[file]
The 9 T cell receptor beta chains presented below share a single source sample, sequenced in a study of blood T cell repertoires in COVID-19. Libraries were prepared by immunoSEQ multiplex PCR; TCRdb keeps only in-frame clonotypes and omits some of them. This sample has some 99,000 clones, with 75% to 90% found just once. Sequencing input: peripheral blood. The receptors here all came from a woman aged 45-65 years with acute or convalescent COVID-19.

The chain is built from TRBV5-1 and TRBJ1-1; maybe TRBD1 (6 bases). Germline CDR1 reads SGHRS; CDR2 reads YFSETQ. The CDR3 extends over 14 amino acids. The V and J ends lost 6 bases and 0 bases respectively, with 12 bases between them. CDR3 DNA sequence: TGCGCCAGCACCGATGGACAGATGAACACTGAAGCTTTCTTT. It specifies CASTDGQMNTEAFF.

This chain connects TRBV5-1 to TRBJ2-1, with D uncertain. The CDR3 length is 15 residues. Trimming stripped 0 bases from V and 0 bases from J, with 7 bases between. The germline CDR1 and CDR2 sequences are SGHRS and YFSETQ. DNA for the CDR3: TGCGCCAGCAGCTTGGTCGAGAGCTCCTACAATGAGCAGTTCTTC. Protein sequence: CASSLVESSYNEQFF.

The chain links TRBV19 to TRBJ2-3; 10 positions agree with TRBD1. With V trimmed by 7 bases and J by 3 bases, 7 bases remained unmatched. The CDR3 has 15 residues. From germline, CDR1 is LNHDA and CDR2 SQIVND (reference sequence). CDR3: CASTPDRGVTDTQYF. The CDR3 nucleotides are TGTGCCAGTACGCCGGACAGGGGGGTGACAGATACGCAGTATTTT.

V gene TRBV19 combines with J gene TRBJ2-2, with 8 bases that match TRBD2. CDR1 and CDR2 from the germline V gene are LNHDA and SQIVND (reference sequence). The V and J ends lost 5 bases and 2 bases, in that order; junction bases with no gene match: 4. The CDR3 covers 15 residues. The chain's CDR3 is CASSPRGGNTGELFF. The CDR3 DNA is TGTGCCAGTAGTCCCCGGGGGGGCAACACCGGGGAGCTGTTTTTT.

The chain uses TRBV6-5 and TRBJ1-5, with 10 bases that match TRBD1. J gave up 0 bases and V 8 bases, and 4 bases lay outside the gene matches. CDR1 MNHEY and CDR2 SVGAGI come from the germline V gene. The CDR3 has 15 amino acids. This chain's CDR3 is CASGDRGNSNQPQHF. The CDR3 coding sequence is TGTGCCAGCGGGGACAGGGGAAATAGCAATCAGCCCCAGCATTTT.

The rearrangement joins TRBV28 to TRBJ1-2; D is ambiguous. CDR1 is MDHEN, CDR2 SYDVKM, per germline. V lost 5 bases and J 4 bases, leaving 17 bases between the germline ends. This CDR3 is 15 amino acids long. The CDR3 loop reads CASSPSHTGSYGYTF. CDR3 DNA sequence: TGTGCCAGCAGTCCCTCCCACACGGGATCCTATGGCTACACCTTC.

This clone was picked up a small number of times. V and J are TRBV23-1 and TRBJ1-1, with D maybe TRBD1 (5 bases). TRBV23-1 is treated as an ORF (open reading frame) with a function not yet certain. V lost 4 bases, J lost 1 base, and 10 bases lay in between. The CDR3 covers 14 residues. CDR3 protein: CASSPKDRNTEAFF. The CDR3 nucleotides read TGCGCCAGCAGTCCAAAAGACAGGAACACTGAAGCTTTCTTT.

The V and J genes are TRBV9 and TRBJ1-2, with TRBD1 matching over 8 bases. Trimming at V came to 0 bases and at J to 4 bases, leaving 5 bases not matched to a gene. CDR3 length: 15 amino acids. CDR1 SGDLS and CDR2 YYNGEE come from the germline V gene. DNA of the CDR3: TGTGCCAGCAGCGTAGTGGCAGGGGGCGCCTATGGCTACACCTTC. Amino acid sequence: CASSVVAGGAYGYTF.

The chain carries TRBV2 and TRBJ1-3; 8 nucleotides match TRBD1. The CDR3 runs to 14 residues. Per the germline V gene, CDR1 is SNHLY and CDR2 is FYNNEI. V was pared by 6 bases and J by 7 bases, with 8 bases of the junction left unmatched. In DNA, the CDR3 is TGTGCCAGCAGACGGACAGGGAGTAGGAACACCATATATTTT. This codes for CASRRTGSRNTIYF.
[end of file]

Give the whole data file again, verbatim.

The 9 T cell receptor beta chains presented below share a single source sample, sequenced in a study of blood T cell repertoires in COVID-19. Libraries were prepared by immunoSEQ multiplex PCR; TCRdb keeps only in-frame clonotypes and omits some of them. This sample has some 99,000 clones, with 75% to 90% found just once. Sequencing input: peripheral blood. The receptors here all came from a woman aged 45-65 years with acute or convalescent COVID-19.

The chain is built from TRBV5-1 and TRBJ1-1; maybe TRBD1 (6 bases). Germline CDR1 reads SGHRS; CDR2 reads YFSETQ. The CDR3 extends over 14 amino acids. The V and J ends lost 6 bases and 0 bases respectively, with 12 bases between them. CDR3 DNA sequence: TGCGCCAGCACCGATGGACAGATGAACACTGAAGCTTTCTTT. It specifies CASTDGQMNTEAFF.

This chain connects TRBV5-1 to TRBJ2-1, with D uncertain. The CDR3 length is 15 residues. Trimming stripped 0 bases from V and 0 bases from J, with 7 bases between. The germline CDR1 and CDR2 sequences are SGHRS and YFSETQ. DNA for the CDR3: TGCGCCAGCAGCTTGGTCGAGAGCTCCTACAATGAGCAGTTCTTC. Protein sequence: CASSLVESSYNEQFF.

The chain links TRBV19 to TRBJ2-3; 10 positions agree with TRBD1. With V trimmed by 7 bases and J by 3 bases, 7 bases remained unmatched. The CDR3 has 15 residues. From germline, CDR1 is LNHDA and CDR2 SQIVND (reference sequence). CDR3: CASTPDRGVTDTQYF. The CDR3 nucleotides are TGTGCCAGTACGCCGGACAGGGGGGTGACAGATACGCAGTATTTT.

V gene TRBV19 combines with J gene TRBJ2-2, with 8 bases that match TRBD2. CDR1 and CDR2 from the germline V gene are LNHDA and SQIVND (reference sequence). The V and J ends lost 5 bases and 2 bases, in that order; junction bases with no gene match: 4. The CDR3 covers 15 residues. The chain's CDR3 is CASSPRGGNTGELFF. The CDR3 DNA is TGTGCCAGTAGTCCCCGGGGGGGCAACACCGGGGAGCTGTTTTTT.

The chain uses TRBV6-5 and TRBJ1-5, with 10 bases that match TRBD1. J gave up 0 bases and V 8 bases, and 4 bases lay outside the gene matches. CDR1 MNHEY and CDR2 SVGAGI come from the germline V gene. The CDR3 has 15 amino acids. This chain's CDR3 is CASGDRGNSNQPQHF. The CDR3 coding sequence is TGTGCCAGCGGGGACAGGGGAAATAGCAATCAGCCCCAGCATTTT.

The rearrangement joins TRBV28 to TRBJ1-2; D is ambiguous. CDR1 is MDHEN, CDR2 SYDVKM, per germline. V lost 5 bases and J 4 bases, leaving 17 bases between the germline ends. This CDR3 is 15 amino acids long. The CDR3 loop reads CASSPSHTGSYGYTF. CDR3 DNA sequence: TGTGCCAGCAGTCCCTCCCACACGGGATCCTATGGCTACACCTTC.

This clone was picked up a small number of times. V and J are TRBV23-1 and TRBJ1-1, with D maybe TRBD1 (5 bases). TRBV23-1 is treated as an ORF (open reading frame) with a function not yet certain. V lost 4 bases, J lost 1 base, and 10 bases lay in between. The CDR3 covers 14 residues. CDR3 protein: CASSPKDRNTEAFF. The CDR3 nucleotides read TGCGCCAGCAGTCCAAAAGACAGGAACACTGAAGCTTTCTTT.

The V and J genes are TRBV9 and TRBJ1-2, with TRBD1 matching over 8 bases. Trimming at V came to 0 bases and at J to 4 bases, leaving 5 bases not matched to a gene. CDR3 length: 15 amino acids. CDR1 SGDLS and CDR2 YYNGEE come from the germline V gene. DNA of the CDR3: TGTGCCAGCAGCGTAGTGGCAGGGGGCGCCTATGGCTACACCTTC. Amino acid sequence: CASSVVAGGAYGYTF.

The chain carries TRBV2 and TRBJ1-3; 8 nucleotides match TRBD1. The CDR3 runs to 14 residues. Per the germline V gene, CDR1 is SNHLY and CDR2 is FYNNEI. V was pared by 6 bases and J by 7 bases, with 8 bases of the junction left unmatched. In DNA, the CDR3 is TGTGCCAGCAGACGGACAGGGAGTAGGAACACCATATATTTT. This codes for CASRRTGSRNTIYF.